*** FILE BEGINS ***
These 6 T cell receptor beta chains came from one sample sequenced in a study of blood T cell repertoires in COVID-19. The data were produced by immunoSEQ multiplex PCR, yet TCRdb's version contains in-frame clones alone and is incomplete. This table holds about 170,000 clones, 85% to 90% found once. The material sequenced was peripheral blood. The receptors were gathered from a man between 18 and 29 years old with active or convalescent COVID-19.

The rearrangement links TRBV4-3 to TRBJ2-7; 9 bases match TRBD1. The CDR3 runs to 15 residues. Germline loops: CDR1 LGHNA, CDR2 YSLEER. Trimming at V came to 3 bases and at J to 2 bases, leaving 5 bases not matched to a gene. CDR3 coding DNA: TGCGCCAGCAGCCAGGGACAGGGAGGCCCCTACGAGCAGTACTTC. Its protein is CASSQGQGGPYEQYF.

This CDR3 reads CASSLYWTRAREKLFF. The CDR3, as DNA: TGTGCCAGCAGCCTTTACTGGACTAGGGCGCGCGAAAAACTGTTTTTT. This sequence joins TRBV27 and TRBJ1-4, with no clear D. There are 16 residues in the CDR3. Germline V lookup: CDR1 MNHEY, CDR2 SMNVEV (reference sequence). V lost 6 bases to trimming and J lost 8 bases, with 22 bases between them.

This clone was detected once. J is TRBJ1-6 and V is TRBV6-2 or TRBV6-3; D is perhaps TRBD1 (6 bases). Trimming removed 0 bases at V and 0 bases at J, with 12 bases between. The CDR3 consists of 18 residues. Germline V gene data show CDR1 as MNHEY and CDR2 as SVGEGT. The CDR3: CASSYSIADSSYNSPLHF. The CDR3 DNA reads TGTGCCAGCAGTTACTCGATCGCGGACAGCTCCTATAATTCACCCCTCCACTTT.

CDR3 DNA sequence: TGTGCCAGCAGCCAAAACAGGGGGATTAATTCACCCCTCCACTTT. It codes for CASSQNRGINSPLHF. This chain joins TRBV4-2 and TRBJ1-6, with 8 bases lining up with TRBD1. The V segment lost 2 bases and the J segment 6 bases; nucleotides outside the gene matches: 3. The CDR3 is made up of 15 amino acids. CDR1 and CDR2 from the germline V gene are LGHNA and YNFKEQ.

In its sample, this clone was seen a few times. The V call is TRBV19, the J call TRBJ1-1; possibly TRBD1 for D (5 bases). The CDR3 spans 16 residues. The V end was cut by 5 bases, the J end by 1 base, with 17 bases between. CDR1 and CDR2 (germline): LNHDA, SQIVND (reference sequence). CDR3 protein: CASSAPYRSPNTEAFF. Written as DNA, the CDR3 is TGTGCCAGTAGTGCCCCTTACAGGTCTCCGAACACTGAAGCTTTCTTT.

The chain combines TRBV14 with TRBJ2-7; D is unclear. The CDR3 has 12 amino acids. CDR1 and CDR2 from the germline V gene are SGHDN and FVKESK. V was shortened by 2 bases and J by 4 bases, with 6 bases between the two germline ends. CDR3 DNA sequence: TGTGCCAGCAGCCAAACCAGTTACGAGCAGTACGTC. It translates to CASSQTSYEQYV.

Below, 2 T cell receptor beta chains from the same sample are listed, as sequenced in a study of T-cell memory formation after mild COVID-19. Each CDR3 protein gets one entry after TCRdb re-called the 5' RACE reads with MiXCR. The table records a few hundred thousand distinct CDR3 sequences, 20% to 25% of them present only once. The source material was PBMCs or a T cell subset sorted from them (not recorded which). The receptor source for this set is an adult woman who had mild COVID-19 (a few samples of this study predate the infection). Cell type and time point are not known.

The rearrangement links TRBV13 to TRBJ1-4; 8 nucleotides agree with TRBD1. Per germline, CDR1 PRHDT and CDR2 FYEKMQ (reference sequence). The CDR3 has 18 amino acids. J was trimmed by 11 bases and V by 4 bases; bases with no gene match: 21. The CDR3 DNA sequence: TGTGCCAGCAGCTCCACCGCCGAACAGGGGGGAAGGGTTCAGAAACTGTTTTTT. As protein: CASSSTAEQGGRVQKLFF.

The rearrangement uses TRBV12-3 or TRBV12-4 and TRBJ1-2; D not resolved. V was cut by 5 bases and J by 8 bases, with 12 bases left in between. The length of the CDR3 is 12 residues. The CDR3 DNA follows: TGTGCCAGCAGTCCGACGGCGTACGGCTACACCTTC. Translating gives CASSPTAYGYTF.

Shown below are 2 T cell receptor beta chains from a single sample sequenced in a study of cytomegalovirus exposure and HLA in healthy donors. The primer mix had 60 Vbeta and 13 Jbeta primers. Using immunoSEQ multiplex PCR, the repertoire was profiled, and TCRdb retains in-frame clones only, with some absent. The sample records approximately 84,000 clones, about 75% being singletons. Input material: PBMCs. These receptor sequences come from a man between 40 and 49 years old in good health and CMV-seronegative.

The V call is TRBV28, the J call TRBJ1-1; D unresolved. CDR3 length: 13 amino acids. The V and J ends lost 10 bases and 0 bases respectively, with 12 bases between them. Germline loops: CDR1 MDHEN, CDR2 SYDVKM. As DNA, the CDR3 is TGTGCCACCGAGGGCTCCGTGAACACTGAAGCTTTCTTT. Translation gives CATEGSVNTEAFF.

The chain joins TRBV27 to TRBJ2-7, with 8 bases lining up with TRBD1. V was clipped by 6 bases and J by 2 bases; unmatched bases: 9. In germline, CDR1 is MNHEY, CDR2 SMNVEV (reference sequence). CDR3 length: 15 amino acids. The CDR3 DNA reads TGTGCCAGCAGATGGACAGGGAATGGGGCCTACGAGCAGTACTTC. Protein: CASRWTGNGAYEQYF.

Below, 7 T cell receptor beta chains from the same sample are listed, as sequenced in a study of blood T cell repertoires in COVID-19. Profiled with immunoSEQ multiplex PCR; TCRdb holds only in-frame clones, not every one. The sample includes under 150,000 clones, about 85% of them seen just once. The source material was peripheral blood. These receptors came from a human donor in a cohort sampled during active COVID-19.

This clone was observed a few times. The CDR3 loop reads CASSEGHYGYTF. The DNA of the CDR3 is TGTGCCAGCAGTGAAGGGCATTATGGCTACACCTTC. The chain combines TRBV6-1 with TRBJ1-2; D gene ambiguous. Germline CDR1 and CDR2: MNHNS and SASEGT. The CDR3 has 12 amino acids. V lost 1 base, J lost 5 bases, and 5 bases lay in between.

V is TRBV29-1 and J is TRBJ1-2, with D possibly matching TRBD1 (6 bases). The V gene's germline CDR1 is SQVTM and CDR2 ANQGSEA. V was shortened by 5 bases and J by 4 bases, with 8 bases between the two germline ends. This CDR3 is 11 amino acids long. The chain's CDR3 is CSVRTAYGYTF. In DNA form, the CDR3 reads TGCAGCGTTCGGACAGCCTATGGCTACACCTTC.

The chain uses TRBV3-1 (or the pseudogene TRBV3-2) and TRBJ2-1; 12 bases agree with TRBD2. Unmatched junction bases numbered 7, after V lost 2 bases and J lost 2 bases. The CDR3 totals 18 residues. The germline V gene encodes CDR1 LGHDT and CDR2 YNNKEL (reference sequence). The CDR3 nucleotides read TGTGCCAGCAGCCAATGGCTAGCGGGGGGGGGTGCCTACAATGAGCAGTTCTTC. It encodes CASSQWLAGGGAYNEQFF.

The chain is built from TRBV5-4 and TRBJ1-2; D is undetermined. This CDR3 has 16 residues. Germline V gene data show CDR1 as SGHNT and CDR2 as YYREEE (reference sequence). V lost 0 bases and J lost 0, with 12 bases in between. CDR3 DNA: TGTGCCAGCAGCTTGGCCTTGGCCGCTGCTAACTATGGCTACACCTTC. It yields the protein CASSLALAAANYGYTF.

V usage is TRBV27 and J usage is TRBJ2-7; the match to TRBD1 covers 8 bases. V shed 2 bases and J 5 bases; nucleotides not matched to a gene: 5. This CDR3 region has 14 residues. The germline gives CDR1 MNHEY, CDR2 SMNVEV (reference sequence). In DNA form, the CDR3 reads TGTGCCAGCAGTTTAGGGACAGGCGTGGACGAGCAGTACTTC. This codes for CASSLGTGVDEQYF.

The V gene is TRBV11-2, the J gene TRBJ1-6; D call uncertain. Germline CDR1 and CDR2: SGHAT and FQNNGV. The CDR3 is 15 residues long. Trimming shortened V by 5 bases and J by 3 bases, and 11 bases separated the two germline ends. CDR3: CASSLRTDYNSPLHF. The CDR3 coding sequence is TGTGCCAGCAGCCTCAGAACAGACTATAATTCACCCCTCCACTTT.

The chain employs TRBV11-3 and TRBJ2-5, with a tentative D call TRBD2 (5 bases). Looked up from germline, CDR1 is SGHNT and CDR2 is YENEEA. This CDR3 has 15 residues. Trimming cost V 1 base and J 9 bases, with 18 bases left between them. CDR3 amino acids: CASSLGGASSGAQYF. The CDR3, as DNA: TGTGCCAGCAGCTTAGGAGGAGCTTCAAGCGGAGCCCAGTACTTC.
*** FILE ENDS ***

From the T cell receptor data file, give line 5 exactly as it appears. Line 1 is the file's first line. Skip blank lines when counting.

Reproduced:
CDR3 DNA sequence: TGTGCCAGCAGCCAAAACAGGGGGATTAATTCACCCCTCCACTTT. It codes for CASSQNRGINSPLHF. This chain joins TRBV4-2 and TRBJ1-6, with 8 bases lining up with TRBD1. The V segment lost 2 bases and the J segment 6 bases; nucleotides outside the gene matches: 3. The CDR3 is made up of 15 amino acids. CDR1 and CDR2 from the germline V gene are LGHNA and YNFKEQ.